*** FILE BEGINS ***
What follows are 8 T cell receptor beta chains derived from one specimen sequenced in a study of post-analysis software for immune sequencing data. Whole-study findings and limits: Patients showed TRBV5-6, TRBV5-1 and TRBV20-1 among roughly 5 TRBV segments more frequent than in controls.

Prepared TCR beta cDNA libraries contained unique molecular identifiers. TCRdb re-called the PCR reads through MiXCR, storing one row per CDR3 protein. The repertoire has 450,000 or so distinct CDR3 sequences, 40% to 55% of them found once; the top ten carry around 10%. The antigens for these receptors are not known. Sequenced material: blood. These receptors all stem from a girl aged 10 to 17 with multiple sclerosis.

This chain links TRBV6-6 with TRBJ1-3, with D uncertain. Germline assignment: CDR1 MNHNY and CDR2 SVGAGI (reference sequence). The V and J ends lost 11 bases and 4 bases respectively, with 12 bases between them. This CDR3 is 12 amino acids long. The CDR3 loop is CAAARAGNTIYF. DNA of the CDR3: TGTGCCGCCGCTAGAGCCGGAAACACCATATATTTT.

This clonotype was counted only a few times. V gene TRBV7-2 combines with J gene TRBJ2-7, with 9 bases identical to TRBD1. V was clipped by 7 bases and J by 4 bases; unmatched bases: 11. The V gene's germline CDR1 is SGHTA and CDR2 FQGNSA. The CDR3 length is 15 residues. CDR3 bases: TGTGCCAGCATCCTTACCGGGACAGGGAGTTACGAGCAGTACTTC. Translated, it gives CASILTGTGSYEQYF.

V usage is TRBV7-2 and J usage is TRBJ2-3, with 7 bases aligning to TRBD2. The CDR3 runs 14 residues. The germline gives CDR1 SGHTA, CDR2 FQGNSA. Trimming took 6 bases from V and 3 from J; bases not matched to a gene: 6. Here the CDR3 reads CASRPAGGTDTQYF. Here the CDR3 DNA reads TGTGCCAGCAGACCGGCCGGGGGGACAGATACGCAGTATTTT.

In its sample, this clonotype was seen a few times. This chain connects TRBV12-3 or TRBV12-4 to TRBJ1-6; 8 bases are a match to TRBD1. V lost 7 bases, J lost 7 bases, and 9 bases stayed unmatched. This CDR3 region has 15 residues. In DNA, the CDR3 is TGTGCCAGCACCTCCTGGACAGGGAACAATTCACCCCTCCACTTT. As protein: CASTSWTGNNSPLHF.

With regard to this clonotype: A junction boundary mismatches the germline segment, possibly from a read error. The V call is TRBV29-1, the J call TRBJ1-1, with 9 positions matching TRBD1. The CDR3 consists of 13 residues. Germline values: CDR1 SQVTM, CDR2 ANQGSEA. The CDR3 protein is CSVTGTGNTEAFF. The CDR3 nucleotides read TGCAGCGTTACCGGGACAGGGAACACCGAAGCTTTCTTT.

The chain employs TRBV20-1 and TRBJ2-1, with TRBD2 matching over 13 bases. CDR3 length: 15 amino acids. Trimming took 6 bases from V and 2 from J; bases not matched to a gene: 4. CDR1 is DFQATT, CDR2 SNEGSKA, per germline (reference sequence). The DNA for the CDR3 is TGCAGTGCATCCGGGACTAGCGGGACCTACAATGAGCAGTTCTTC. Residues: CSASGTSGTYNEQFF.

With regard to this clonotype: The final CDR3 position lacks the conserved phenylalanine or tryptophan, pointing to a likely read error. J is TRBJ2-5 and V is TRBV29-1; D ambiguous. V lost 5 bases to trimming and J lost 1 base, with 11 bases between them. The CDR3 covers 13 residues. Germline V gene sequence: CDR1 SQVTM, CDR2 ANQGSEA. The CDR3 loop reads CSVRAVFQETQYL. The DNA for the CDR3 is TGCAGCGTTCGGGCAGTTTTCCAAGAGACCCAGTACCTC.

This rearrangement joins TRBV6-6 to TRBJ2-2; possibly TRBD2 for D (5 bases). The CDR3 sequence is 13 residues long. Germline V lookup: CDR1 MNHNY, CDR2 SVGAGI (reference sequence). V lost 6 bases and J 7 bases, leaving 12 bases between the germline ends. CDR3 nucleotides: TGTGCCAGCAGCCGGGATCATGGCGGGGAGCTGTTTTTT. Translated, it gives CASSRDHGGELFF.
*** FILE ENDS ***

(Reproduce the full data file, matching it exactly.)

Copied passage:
What follows are 8 T cell receptor beta chains derived from one specimen sequenced in a study of post-analysis software for immune sequencing data. Whole-study findings and limits: Patients showed TRBV5-6, TRBV5-1 and TRBV20-1 among roughly 5 TRBV segments more frequent than in controls.

Prepared TCR beta cDNA libraries contained unique molecular identifiers. TCRdb re-called the PCR reads through MiXCR, storing one row per CDR3 protein. The repertoire has 450,000 or so distinct CDR3 sequences, 40% to 55% of them found once; the top ten carry around 10%. The antigens for these receptors are not known. Sequenced material: blood. These receptors all stem from a girl aged 10 to 17 with multiple sclerosis.

This chain links TRBV6-6 with TRBJ1-3, with D uncertain. Germline assignment: CDR1 MNHNY and CDR2 SVGAGI (reference sequence). The V and J ends lost 11 bases and 4 bases respectively, with 12 bases between them. This CDR3 is 12 amino acids long. The CDR3 loop is CAAARAGNTIYF. DNA of the CDR3: TGTGCCGCCGCTAGAGCCGGAAACACCATATATTTT.

This clonotype was counted only a few times. V gene TRBV7-2 combines with J gene TRBJ2-7, with 9 bases identical to TRBD1. V was clipped by 7 bases and J by 4 bases; unmatched bases: 11. The V gene's germline CDR1 is SGHTA and CDR2 FQGNSA. The CDR3 length is 15 residues. CDR3 bases: TGTGCCAGCATCCTTACCGGGACAGGGAGTTACGAGCAGTACTTC. Translated, it gives CASILTGTGSYEQYF.

V usage is TRBV7-2 and J usage is TRBJ2-3, with 7 bases aligning to TRBD2. The CDR3 runs 14 residues. The germline gives CDR1 SGHTA, CDR2 FQGNSA. Trimming took 6 bases from V and 3 from J; bases not matched to a gene: 6. Here the CDR3 reads CASRPAGGTDTQYF. Here the CDR3 DNA reads TGTGCCAGCAGACCGGCCGGGGGGACAGATACGCAGTATTTT.

In its sample, this clonotype was seen a few times. This chain connects TRBV12-3 or TRBV12-4 to TRBJ1-6; 8 bases are a match to TRBD1. V lost 7 bases, J lost 7 bases, and 9 bases stayed unmatched. This CDR3 region has 15 residues. In DNA, the CDR3 is TGTGCCAGCACCTCCTGGACAGGGAACAATTCACCCCTCCACTTT. As protein: CASTSWTGNNSPLHF.

With regard to this clonotype: A junction boundary mismatches the germline segment, possibly from a read error. The V call is TRBV29-1, the J call TRBJ1-1, with 9 positions matching TRBD1. The CDR3 consists of 13 residues. Germline values: CDR1 SQVTM, CDR2 ANQGSEA. The CDR3 protein is CSVTGTGNTEAFF. The CDR3 nucleotides read TGCAGCGTTACCGGGACAGGGAACACCGAAGCTTTCTTT.

The chain employs TRBV20-1 and TRBJ2-1, with TRBD2 matching over 13 bases. CDR3 length: 15 amino acids. Trimming took 6 bases from V and 2 from J; bases not matched to a gene: 4. CDR1 is DFQATT, CDR2 SNEGSKA, per germline (reference sequence). The DNA for the CDR3 is TGCAGTGCATCCGGGACTAGCGGGACCTACAATGAGCAGTTCTTC. Residues: CSASGTSGTYNEQFF.

With regard to this clonotype: The final CDR3 position lacks the conserved phenylalanine or tryptophan, pointing to a likely read error. J is TRBJ2-5 and V is TRBV29-1; D ambiguous. V lost 5 bases to trimming and J lost 1 base, with 11 bases between them. The CDR3 covers 13 residues. Germline V gene sequence: CDR1 SQVTM, CDR2 ANQGSEA. The CDR3 loop reads CSVRAVFQETQYL. The DNA for the CDR3 is TGCAGCGTTCGGGCAGTTTTCCAAGAGACCCAGTACCTC.

This rearrangement joins TRBV6-6 to TRBJ2-2; possibly TRBD2 for D (5 bases). The CDR3 sequence is 13 residues long. Germline V lookup: CDR1 MNHNY, CDR2 SVGAGI (reference sequence). V lost 6 bases and J 7 bases, leaving 12 bases between the germline ends. CDR3 nucleotides: TGTGCCAGCAGCCGGGATCATGGCGGGGAGCTGTTTTTT. Translated, it gives CASSRDHGGELFF.